What are the greatest perils of digital preservation?
- the total collapse of our modern digital infrastructure, vanishing our digital artifacts and memories in a single, fell swoop?
- small-scale hard drive failures and format obsolescence, surgically and quietly rendering our files inaccessible?
- forgetting a single digital object during a software / hardware migration?
I had a near miss with the last one recently. It was a snowflake of an object. Without naming titles or identifiers, it was a book scanned as a one-off digital object. An important, interesting, and culturally valuable book. And this is precisely why it got lost in the shuffle.
During migration, or even general record-keeping, auditing, and intellectual control, we focus on the big collections. Or, we cut our teeth on the small ones, working up to the big push (makes sense when, perhaps, one collection is literally 1,000x larger than small ones). We measure our success in achieiving 100% migration rate – both in quantity and fidelity – in groups, “got 2293/2293 for that collection, 422/422 for the other, and 16/16 for that little tyke over there,” and so on, and so forth.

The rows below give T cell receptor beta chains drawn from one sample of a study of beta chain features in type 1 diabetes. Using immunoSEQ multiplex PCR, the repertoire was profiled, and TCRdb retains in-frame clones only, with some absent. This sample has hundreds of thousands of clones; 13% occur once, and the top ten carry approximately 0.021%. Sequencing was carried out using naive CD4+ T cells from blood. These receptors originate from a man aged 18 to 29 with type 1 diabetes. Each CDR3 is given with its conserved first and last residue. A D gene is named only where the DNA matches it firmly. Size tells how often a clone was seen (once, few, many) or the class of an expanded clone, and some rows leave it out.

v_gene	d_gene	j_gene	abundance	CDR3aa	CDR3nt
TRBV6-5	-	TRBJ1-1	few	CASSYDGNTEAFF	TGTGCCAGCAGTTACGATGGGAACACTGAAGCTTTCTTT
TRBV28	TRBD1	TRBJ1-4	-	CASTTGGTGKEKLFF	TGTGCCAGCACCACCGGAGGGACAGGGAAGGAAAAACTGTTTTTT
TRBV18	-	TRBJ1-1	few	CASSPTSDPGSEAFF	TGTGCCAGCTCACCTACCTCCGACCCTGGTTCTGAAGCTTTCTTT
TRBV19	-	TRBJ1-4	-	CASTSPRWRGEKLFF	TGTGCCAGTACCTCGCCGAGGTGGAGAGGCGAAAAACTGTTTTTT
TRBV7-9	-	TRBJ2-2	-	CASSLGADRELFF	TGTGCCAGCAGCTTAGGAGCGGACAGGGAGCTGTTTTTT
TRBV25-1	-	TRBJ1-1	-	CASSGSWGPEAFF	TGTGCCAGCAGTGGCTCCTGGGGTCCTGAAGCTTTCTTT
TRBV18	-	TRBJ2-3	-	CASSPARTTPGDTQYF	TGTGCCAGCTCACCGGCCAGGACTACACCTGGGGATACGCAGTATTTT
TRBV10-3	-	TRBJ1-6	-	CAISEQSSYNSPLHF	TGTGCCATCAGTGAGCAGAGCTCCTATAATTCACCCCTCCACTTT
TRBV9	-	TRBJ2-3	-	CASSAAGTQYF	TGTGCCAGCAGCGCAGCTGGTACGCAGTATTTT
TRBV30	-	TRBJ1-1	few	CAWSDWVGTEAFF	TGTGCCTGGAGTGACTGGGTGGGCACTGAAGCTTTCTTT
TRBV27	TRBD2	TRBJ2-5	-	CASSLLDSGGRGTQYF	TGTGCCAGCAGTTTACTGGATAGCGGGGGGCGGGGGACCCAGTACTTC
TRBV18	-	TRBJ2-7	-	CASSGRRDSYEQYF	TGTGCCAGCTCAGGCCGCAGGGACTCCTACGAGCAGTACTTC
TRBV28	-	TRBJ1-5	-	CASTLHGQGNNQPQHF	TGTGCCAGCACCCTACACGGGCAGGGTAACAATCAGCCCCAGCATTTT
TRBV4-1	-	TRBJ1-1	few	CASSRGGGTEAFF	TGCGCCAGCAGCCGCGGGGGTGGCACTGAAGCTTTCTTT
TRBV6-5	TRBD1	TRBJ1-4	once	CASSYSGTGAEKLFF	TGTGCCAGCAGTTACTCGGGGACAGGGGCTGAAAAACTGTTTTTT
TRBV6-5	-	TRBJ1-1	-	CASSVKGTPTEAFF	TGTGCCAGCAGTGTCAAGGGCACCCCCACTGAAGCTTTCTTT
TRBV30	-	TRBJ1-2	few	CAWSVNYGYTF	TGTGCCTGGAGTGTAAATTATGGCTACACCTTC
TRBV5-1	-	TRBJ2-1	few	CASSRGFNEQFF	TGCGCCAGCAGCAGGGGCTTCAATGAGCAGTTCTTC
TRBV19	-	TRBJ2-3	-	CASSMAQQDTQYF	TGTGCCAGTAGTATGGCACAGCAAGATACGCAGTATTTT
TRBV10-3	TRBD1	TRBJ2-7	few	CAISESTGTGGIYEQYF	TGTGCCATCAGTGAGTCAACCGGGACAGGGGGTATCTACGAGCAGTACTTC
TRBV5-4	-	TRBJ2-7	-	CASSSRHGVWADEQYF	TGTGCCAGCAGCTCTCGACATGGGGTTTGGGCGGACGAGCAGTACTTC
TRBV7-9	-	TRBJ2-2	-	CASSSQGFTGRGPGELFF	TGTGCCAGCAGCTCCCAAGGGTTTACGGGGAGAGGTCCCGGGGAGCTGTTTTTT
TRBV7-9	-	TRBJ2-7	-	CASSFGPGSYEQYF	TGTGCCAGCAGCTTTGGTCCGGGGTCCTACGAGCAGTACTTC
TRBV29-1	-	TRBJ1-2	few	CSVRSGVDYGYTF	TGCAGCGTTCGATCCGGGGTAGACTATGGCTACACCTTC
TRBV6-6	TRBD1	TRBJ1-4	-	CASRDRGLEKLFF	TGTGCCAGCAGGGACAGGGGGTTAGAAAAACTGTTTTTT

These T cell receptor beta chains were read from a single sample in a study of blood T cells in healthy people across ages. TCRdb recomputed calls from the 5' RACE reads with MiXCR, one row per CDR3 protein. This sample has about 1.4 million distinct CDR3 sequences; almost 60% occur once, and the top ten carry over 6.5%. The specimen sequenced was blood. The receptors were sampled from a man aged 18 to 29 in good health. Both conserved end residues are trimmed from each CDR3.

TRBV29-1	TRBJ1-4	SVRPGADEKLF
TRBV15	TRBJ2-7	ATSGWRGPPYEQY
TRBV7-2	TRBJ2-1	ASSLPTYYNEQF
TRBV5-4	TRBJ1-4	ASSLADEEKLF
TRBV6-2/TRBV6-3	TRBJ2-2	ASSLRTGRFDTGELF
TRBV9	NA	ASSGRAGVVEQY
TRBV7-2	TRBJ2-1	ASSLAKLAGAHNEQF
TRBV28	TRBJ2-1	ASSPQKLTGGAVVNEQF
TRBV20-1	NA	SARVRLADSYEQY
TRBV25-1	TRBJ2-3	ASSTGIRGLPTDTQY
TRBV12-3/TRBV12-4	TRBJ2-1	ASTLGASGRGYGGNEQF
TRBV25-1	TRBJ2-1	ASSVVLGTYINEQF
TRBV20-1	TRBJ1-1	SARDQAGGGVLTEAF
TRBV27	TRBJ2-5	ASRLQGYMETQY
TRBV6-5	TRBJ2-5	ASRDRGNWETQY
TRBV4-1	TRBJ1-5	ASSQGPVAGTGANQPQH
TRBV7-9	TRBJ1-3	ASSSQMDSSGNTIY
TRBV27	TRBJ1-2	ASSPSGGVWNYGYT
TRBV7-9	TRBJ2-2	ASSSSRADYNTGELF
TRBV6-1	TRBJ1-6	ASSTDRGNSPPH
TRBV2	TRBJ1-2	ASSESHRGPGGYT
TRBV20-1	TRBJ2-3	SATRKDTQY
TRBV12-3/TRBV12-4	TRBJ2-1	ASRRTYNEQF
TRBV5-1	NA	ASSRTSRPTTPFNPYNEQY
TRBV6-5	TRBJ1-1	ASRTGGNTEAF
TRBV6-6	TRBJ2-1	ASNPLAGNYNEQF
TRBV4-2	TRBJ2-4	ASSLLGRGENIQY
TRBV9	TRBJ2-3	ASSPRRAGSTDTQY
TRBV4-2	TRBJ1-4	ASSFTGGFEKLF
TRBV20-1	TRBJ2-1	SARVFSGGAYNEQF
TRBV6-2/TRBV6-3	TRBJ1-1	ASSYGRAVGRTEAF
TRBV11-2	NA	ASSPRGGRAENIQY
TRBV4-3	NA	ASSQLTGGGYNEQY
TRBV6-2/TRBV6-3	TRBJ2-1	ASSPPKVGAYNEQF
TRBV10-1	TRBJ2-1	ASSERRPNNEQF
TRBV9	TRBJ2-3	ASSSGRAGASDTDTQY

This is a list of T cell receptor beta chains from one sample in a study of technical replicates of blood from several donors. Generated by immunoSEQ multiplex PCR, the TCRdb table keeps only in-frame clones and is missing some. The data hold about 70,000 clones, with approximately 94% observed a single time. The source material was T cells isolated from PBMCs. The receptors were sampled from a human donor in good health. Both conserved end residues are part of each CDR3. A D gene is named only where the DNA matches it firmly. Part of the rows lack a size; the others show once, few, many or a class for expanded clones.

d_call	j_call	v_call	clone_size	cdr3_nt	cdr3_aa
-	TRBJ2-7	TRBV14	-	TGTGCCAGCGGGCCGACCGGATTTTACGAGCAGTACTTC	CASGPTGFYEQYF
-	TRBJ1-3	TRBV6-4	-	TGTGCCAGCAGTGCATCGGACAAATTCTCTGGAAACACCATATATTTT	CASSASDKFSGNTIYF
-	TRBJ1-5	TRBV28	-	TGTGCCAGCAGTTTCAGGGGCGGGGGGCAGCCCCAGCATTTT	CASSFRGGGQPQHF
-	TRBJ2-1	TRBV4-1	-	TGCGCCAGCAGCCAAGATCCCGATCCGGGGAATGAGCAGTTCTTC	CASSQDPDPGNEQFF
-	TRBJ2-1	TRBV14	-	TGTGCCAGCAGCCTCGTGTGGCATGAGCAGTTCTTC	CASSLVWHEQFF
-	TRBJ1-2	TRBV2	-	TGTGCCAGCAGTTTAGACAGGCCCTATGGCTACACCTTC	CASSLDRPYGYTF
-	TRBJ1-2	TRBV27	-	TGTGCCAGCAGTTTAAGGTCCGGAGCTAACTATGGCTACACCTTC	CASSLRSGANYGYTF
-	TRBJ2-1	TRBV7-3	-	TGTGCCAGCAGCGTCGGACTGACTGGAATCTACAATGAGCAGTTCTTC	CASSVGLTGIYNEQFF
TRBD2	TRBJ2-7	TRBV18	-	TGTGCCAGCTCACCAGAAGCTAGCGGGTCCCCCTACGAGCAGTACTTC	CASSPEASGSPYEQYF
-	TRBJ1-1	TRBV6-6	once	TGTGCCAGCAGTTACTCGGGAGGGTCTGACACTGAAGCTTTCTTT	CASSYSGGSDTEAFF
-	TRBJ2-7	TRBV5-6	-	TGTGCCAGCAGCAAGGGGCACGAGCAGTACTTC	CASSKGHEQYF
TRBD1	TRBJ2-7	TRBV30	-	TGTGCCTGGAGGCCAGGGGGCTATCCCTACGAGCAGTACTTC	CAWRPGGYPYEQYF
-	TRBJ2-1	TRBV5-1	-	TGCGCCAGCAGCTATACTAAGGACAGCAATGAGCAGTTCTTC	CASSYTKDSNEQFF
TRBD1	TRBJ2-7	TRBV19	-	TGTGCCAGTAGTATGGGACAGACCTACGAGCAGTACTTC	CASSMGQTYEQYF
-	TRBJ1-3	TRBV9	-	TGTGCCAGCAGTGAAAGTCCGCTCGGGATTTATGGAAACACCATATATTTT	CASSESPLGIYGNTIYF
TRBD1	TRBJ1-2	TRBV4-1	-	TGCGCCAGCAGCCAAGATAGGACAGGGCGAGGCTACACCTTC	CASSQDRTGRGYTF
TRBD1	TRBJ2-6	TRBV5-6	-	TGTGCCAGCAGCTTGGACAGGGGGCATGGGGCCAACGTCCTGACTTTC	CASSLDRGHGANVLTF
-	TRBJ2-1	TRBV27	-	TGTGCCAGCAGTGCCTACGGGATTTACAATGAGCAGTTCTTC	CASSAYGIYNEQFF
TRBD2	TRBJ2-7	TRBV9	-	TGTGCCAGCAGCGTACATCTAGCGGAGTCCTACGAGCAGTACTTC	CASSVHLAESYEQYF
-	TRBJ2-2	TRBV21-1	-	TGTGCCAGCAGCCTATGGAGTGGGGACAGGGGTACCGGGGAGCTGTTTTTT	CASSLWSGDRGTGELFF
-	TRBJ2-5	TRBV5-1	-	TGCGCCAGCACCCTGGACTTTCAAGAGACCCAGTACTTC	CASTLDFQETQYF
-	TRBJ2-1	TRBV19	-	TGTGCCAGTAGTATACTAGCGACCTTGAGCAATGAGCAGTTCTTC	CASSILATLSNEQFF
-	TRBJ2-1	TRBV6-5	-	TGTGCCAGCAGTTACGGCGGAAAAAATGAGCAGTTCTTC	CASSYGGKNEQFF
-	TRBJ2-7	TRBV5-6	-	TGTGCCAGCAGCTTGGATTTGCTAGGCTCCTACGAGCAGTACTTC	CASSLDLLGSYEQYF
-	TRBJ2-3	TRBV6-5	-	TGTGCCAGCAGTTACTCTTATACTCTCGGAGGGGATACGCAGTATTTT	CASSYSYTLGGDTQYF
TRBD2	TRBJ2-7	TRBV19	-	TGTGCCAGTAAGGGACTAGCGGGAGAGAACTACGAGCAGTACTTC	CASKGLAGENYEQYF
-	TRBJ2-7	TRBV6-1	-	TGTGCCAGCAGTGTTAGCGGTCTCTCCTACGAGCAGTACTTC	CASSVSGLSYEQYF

But what about those other objects that have made it into our purview and custody? The objects that have no collection, that have no measurement of quantity outside of their self-reflexive parity? Those are the ones at risk.
I have likened it to “hitching your wagon” to a known entity. Or “safety in numbers.” The list goes on. The moment we tether an object to another, preferably a bunch, they benefit from the visibility of the herd.
The original files for the object were always safe, but all the work that went into ingest, creating derivatives, modeling for shifting platforms, would have all been lost. Not to mention any additional content, metadata, or insight that might have accompanied the object as it vinted as a digital object.